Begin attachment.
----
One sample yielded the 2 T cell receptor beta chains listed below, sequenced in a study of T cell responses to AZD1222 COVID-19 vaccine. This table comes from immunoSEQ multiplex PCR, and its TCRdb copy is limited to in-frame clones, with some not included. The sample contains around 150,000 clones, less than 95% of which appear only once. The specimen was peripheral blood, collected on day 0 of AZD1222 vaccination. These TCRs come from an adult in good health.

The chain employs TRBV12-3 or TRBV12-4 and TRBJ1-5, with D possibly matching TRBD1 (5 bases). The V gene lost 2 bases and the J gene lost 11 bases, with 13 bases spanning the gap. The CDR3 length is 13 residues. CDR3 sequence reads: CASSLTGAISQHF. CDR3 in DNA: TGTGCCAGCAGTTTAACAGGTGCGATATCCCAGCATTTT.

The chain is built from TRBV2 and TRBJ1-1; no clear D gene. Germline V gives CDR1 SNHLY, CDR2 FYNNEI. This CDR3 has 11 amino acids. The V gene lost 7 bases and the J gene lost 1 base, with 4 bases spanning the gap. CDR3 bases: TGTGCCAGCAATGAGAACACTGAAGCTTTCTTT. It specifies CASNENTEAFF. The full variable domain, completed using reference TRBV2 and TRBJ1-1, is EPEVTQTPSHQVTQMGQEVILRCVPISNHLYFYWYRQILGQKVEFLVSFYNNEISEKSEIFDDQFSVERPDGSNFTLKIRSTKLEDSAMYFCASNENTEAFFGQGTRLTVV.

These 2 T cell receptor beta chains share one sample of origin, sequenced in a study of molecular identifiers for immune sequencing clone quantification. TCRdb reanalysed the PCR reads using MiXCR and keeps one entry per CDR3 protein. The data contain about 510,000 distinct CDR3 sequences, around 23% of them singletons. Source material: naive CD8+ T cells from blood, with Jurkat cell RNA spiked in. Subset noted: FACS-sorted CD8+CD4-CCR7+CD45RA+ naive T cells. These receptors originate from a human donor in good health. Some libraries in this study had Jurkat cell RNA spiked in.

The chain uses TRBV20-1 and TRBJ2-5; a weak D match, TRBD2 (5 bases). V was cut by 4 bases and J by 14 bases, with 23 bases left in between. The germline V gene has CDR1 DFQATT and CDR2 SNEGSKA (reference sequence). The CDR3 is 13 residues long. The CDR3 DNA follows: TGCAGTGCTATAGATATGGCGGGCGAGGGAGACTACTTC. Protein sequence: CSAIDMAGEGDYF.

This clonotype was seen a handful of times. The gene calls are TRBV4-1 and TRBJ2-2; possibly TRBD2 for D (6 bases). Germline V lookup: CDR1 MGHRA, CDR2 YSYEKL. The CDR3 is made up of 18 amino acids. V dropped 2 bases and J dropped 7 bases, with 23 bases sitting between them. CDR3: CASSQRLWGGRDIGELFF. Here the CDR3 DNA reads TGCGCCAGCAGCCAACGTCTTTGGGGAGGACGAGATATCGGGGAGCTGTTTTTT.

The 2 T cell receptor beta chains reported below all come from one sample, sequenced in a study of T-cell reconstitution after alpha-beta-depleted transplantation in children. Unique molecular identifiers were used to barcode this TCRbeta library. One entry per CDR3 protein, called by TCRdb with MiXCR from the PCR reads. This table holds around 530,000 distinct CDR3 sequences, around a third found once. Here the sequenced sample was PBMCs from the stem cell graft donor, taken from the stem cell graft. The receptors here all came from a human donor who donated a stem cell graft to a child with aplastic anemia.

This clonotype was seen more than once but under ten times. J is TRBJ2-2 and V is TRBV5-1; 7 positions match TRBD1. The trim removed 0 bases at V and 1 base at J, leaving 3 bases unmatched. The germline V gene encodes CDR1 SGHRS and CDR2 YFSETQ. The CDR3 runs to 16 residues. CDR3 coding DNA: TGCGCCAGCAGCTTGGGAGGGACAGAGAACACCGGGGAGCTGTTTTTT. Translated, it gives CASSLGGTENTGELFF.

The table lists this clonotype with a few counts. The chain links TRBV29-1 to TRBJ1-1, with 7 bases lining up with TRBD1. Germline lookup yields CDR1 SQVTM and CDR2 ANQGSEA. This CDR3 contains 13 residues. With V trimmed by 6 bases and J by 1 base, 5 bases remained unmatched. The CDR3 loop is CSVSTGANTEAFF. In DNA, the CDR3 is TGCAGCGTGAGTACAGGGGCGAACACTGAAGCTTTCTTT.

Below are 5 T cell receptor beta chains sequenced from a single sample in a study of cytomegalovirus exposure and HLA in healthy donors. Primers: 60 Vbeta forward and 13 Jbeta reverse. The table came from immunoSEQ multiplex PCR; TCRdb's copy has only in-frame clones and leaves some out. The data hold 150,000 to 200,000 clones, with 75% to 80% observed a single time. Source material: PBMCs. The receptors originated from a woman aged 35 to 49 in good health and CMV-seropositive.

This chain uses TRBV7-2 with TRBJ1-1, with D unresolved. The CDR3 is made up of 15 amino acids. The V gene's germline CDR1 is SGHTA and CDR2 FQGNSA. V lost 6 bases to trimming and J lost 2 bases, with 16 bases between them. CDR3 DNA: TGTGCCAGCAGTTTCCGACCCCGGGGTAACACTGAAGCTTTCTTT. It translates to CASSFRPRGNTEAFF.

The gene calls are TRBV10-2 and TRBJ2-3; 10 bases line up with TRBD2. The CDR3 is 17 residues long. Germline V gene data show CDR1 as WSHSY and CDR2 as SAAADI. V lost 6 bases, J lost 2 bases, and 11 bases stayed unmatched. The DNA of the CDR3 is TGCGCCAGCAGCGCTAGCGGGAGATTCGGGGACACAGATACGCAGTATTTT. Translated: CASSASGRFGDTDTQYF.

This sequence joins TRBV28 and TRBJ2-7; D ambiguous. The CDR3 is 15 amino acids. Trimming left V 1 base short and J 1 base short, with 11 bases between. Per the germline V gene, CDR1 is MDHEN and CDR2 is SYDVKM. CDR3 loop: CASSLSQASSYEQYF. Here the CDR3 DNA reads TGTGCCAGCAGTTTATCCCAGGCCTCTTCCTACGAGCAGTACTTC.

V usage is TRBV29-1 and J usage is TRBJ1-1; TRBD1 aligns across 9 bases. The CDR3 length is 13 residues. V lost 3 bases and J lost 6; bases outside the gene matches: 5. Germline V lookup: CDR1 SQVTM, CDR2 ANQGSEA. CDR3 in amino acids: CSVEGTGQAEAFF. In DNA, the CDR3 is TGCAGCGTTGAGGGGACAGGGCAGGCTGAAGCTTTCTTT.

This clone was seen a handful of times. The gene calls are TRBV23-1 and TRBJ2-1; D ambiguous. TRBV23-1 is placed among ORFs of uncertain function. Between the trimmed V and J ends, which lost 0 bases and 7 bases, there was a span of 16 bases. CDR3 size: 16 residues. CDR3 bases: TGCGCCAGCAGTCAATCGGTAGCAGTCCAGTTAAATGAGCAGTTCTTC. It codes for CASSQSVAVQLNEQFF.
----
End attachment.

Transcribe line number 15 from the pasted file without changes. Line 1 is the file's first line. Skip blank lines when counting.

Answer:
This clone was seen a handful of times. The gene calls are TRBV23-1 and TRBJ2-1; D ambiguous. TRBV23-1 is placed among ORFs of uncertain function. Between the trimmed V and J ends, which lost 0 bases and 7 bases, there was a span of 16 bases. CDR3 size: 16 residues. CDR3 bases: TGCGCCAGCAGTCAATCGGTAGCAGTCCAGTTAAATGAGCAGTTCTTC. It codes for CASSQSVAVQLNEQFF.